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5.0 out of 5 stars Ascendant Sun by Catherine Asaro, May 23 2000
By 
Suzanne Coleburn (Berlin, MD USA) - See all my reviews
(REAL NAME)   
I have to tell you I am hooked on Catherine Asaro's Saga of the Skolian Empire and all her glorious larger than life characters. It is a fantastic story of high-tech (I don't know how she does it, but I am fascinated!), intergalactic characters that fill you with wonder, and terrific romance that makes for an unbeatable combination that reels you into the story.
ASCENDANT SUN is the fifth book in the series about Kelric, the youngest son of Roca and Eldrinson, who belongs to the Ruby Dynasty. Kelric's story is told in the novels THE LAST HAWK and ASCENDANT SUN. You are going to love this golden man who is large, strong, extremely intelligent and a magnificent male. He generates more action and adventure in this story as he has escaped from the planet of Coba where he was imprisoned by some powerful women (THE LAST HAWK) who went to war over him in a role reversal of the Helen of Troy story.
After eighteen years he escapes and returns to Skolian space to discover everything has changed, and the Allied Forces of Earth, due to the upheaval of the Radiance War control the Empire. He only has the clothes on his back, his intelligence and ingenuity to get him through the danger he's in. I was awed by his ability to turn this around to serve his purpose of escaping and doing everything he could to preserve himself and his integrity. I loved all the scientific dialogue between Kelric and,Bolt, a computer inside of Kelric, and the interaction between the two when dealing with life threatening situations.
Kelric is auctioned as a slave "provider" to the cruel Aristos that are after him for his beauty, intelligence and superior abilities. He is a much-coveted prize. Kelric is a man who doesn't like everything he has to do but he has to be flexible and overcome great obstacles to accomplish his goal of saving his people and reclaiming his title. The man is truly amazing. His kindness and caring for people shines throughout the book like a beacon of peace and strength. He is a warrior and a peacemaker, which makes for a terrific negotiator and ruler.
Wait until you meet all the extraordinary people that make you want to know the entire story. I especially liked Jeejon, a woman who felt compassion for Kelric and went out of her way to help him when she was his last hope of reaching safety. By dong so she is given a gift she never dreamed could happen to her in a trillion years.
The end of this book sets up the premise for the next stellar read. This is one humdinger of a saga you don't want to miss. If you haven't read it, order it and the other books on Amazon.com. You won't be disappointed.
Ms. Asaro does an excellent job of giving you all the scientific facts blended with high adventure that keeps you on the edge of a cliff. It sometimes makes you think of free falling with all the exhilarating excitement that it entails as you travel through the galaxy. To me these books are classics.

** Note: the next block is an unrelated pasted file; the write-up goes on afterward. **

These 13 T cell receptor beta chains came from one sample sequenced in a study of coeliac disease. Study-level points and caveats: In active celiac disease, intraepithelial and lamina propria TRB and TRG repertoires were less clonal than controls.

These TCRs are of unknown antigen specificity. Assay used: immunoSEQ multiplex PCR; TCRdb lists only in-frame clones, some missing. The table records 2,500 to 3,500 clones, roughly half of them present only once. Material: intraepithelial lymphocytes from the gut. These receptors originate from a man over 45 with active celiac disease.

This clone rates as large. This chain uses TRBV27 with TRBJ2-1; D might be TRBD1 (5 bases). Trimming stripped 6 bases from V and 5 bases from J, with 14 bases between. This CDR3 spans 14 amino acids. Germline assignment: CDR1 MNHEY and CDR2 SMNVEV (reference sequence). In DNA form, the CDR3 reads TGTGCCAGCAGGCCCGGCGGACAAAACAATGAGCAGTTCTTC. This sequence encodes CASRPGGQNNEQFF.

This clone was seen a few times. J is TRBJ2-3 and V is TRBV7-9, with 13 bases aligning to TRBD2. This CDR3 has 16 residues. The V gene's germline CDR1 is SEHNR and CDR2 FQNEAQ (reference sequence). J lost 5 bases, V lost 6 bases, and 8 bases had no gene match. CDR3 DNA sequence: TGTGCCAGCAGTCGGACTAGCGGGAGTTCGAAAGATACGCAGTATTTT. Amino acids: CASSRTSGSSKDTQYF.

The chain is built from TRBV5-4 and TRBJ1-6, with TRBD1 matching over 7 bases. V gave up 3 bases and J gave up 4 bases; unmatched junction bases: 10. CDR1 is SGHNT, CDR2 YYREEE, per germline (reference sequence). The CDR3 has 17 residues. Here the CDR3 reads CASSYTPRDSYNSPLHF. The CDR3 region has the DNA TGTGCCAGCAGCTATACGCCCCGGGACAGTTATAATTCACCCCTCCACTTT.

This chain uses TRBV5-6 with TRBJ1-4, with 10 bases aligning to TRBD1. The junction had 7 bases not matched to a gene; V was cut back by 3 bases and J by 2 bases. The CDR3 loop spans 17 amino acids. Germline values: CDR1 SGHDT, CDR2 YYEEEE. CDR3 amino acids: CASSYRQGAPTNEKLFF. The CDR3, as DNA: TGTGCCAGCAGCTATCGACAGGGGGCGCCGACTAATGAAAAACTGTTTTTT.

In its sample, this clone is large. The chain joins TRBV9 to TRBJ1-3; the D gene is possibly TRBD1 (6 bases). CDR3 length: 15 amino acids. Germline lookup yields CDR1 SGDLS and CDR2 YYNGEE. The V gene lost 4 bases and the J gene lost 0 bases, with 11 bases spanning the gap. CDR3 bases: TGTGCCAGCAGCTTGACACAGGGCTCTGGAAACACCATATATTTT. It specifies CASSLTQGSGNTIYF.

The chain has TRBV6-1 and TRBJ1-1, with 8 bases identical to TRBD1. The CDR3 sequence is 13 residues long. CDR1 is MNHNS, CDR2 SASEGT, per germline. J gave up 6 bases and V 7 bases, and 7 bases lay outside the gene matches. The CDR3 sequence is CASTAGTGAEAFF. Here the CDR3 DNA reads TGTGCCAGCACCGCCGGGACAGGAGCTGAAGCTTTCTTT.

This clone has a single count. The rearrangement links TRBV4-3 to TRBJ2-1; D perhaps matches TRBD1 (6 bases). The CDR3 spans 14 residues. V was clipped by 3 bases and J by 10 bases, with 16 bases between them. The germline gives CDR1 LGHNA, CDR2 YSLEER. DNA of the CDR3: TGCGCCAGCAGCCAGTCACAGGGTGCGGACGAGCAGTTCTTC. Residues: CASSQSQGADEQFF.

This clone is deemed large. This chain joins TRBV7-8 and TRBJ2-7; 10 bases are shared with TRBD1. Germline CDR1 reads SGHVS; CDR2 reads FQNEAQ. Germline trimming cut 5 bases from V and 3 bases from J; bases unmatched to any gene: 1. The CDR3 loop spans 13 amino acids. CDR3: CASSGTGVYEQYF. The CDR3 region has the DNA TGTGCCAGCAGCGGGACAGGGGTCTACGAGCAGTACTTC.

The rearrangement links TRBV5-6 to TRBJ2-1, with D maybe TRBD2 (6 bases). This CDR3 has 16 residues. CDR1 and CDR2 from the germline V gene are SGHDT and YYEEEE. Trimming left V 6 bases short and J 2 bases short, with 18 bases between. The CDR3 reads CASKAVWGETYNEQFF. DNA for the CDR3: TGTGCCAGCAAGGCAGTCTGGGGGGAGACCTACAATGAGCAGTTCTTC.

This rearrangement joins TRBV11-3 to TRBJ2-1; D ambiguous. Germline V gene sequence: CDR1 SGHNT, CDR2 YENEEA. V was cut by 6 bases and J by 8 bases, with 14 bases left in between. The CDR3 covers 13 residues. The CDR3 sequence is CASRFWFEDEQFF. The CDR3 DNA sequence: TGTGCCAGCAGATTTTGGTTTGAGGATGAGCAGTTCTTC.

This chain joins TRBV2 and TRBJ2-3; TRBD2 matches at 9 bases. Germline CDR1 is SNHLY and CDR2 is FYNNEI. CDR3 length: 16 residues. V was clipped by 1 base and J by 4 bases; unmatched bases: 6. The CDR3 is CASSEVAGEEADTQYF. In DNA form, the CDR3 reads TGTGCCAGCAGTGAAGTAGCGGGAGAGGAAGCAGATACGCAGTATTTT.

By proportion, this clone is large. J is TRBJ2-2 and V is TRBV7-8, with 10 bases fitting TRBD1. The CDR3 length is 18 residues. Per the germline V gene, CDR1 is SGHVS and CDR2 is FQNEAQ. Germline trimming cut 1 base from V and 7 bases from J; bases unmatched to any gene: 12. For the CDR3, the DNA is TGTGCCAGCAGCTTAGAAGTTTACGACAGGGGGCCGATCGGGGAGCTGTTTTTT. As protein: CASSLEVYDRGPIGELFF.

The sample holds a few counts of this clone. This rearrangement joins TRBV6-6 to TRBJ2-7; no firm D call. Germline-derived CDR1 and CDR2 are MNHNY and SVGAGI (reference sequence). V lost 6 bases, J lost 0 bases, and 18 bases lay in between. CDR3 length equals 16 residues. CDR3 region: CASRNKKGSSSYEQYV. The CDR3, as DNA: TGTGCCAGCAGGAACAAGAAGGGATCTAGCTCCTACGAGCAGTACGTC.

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5.0 out of 5 stars Dr. Asaro prepares the stage for an epic sequel, March 18 2000
By 
Randall Miyashiro (San Francisco, CA USA) - See all my reviews
(REAL NAME)   
While Ascendant Sun concludes a handful of plotlines from The Last Hawk and Radiant Seas, it evolves the Skolian/Eubian/Allied politcal atmosphere into a scenario of both hope and potential disaster. Since the novel's plot begins where The Radiant Seas and The Last Hawk left off, Ruby Dynasty fans will find Ascendant Sun an important link in an ever growing plot. Because the protagonist enters an unfamiliar environment, new fans will be able to learn about recent events through his eyes.
After reading the Quantum Rose, I thought this novel would cover the complete stretch of time between The Radiant Seas and Vyrl's story. Instead, the novel's focus revolves around Kelric and his immediate events. Unfortunately we only get a glimpse of Jaibriol III's, or Dehya's stories. Ascendant Sun implies major events are happening with both characters, but these moments remain to be told. The book focuses heavily on Kelric's sex life instead. I don't like Kelric's unwavering determination, and brashness, which compliments Jai's reserved and mature personality. This novel also introduces Tarquine, a complex and brilliant character who gives us a new view on Aristo life. Ascendant Sun left me wanting more. Catherine Asaro's stories weave together in a fashion similar to her characters' family tree. Her timeline lists a story called Spherical Harmonic which I assume revolves around Dehya and psiberspace. With this story and the second half of Quantum Rose, I wonder if we will hear Jai's tale.